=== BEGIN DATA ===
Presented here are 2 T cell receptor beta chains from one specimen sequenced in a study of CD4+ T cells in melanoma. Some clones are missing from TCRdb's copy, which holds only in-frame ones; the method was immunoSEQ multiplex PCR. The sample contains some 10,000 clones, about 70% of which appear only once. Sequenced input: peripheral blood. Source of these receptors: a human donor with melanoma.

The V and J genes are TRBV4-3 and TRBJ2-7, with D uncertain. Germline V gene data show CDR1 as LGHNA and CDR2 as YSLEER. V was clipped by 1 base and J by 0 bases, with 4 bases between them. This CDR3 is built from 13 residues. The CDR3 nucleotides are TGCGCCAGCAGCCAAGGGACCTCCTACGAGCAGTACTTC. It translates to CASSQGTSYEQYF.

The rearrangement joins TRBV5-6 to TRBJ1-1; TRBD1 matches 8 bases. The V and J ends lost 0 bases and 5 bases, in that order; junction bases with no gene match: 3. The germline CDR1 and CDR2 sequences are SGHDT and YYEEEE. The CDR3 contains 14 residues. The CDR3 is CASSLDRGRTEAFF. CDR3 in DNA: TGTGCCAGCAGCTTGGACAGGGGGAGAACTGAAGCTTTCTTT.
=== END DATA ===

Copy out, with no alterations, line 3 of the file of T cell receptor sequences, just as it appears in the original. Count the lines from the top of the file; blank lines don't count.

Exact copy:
The rearrangement joins TRBV5-6 to TRBJ1-1; TRBD1 matches 8 bases. The V and J ends lost 0 bases and 5 bases, in that order; junction bases with no gene match: 3. The germline CDR1 and CDR2 sequences are SGHDT and YYEEEE. The CDR3 contains 14 residues. The CDR3 is CASSLDRGRTEAFF. CDR3 in DNA: TGTGCCAGCAGCTTGGACAGGGGGAGAACTGAAGCTTTCTTT.